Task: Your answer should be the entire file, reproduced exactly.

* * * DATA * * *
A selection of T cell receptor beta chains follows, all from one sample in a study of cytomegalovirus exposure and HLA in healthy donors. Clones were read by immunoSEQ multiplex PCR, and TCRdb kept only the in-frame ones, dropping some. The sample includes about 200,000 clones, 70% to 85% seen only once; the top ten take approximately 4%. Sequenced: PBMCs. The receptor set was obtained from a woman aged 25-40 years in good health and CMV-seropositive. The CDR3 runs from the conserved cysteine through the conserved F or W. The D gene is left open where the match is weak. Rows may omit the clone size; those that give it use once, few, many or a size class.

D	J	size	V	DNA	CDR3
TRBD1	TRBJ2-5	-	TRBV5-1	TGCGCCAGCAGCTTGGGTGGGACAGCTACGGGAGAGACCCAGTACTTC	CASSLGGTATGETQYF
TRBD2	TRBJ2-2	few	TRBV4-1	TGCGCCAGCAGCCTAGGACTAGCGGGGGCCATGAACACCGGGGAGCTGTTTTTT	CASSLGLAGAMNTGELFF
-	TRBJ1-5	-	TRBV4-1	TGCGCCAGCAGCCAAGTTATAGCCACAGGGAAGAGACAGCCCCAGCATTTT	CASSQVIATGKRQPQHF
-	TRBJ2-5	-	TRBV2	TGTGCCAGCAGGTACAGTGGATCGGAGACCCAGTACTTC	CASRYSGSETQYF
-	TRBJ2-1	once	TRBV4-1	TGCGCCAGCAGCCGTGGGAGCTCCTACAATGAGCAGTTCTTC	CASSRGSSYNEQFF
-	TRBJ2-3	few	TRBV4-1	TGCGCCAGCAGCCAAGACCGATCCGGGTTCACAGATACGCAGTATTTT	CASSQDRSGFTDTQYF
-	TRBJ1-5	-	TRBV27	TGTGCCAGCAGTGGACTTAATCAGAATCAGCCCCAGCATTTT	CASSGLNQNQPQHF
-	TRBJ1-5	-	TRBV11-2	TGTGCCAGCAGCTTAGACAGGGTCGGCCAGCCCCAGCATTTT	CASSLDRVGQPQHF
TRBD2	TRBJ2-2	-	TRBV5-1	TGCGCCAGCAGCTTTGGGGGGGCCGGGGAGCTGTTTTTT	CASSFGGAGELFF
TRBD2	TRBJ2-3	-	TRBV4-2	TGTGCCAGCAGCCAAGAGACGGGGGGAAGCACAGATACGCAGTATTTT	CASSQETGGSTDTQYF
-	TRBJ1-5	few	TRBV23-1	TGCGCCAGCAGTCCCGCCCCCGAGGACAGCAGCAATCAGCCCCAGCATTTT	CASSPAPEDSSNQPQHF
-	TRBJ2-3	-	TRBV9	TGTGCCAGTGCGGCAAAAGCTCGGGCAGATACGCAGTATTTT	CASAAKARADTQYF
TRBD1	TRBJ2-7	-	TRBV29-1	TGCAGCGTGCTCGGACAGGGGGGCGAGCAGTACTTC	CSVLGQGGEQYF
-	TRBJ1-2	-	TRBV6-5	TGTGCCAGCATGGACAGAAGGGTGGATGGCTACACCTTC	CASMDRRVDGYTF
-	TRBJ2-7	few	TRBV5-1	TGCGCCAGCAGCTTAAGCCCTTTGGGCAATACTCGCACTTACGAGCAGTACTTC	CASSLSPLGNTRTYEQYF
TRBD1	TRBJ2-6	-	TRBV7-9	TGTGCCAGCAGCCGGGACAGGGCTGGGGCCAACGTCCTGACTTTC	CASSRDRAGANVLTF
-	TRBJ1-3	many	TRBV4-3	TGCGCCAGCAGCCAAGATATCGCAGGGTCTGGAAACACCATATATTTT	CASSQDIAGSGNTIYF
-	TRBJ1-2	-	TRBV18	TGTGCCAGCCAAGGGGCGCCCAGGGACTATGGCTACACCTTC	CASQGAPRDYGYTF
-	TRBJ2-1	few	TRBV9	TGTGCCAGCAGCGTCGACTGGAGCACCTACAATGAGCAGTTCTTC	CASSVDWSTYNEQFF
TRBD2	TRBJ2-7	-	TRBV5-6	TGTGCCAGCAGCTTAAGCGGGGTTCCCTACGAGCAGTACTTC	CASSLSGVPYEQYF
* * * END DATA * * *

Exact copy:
A selection of T cell receptor beta chains follows, all from one sample in a study of cytomegalovirus exposure and HLA in healthy donors. Clones were read by immunoSEQ multiplex PCR, and TCRdb kept only the in-frame ones, dropping some. The sample includes about 200,000 clones, 70% to 85% seen only once; the top ten take approximately 4%. Sequenced: PBMCs. The receptor set was obtained from a woman aged 25-40 years in good health and CMV-seropositive. The CDR3 runs from the conserved cysteine through the conserved F or W. The D gene is left open where the match is weak. Rows may omit the clone size; those that give it use once, few, many or a size class.

D	J	size	V	DNA	CDR3
TRBD1	TRBJ2-5	-	TRBV5-1	TGCGCCAGCAGCTTGGGTGGGACAGCTACGGGAGAGACCCAGTACTTC	CASSLGGTATGETQYF
TRBD2	TRBJ2-2	few	TRBV4-1	TGCGCCAGCAGCCTAGGACTAGCGGGGGCCATGAACACCGGGGAGCTGTTTTTT	CASSLGLAGAMNTGELFF
-	TRBJ1-5	-	TRBV4-1	TGCGCCAGCAGCCAAGTTATAGCCACAGGGAAGAGACAGCCCCAGCATTTT	CASSQVIATGKRQPQHF
-	TRBJ2-5	-	TRBV2	TGTGCCAGCAGGTACAGTGGATCGGAGACCCAGTACTTC	CASRYSGSETQYF
-	TRBJ2-1	once	TRBV4-1	TGCGCCAGCAGCCGTGGGAGCTCCTACAATGAGCAGTTCTTC	CASSRGSSYNEQFF
-	TRBJ2-3	few	TRBV4-1	TGCGCCAGCAGCCAAGACCGATCCGGGTTCACAGATACGCAGTATTTT	CASSQDRSGFTDTQYF
-	TRBJ1-5	-	TRBV27	TGTGCCAGCAGTGGACTTAATCAGAATCAGCCCCAGCATTTT	CASSGLNQNQPQHF
-	TRBJ1-5	-	TRBV11-2	TGTGCCAGCAGCTTAGACAGGGTCGGCCAGCCCCAGCATTTT	CASSLDRVGQPQHF
TRBD2	TRBJ2-2	-	TRBV5-1	TGCGCCAGCAGCTTTGGGGGGGCCGGGGAGCTGTTTTTT	CASSFGGAGELFF
TRBD2	TRBJ2-3	-	TRBV4-2	TGTGCCAGCAGCCAAGAGACGGGGGGAAGCACAGATACGCAGTATTTT	CASSQETGGSTDTQYF
-	TRBJ1-5	few	TRBV23-1	TGCGCCAGCAGTCCCGCCCCCGAGGACAGCAGCAATCAGCCCCAGCATTTT	CASSPAPEDSSNQPQHF
-	TRBJ2-3	-	TRBV9	TGTGCCAGTGCGGCAAAAGCTCGGGCAGATACGCAGTATTTT	CASAAKARADTQYF
TRBD1	TRBJ2-7	-	TRBV29-1	TGCAGCGTGCTCGGACAGGGGGGCGAGCAGTACTTC	CSVLGQGGEQYF
-	TRBJ1-2	-	TRBV6-5	TGTGCCAGCATGGACAGAAGGGTGGATGGCTACACCTTC	CASMDRRVDGYTF
-	TRBJ2-7	few	TRBV5-1	TGCGCCAGCAGCTTAAGCCCTTTGGGCAATACTCGCACTTACGAGCAGTACTTC	CASSLSPLGNTRTYEQYF
TRBD1	TRBJ2-6	-	TRBV7-9	TGTGCCAGCAGCCGGGACAGGGCTGGGGCCAACGTCCTGACTTTC	CASSRDRAGANVLTF
-	TRBJ1-3	many	TRBV4-3	TGCGCCAGCAGCCAAGATATCGCAGGGTCTGGAAACACCATATATTTT	CASSQDIAGSGNTIYF
-	TRBJ1-2	-	TRBV18	TGTGCCAGCCAAGGGGCGCCCAGGGACTATGGCTACACCTTC	CASQGAPRDYGYTF
-	TRBJ2-1	few	TRBV9	TGTGCCAGCAGCGTCGACTGGAGCACCTACAATGAGCAGTTCTTC	CASSVDWSTYNEQFF
TRBD2	TRBJ2-7	-	TRBV5-6	TGTGCCAGCAGCTTAAGCGGGGTTCCCTACGAGCAGTACTTC	CASSLSGVPYEQYF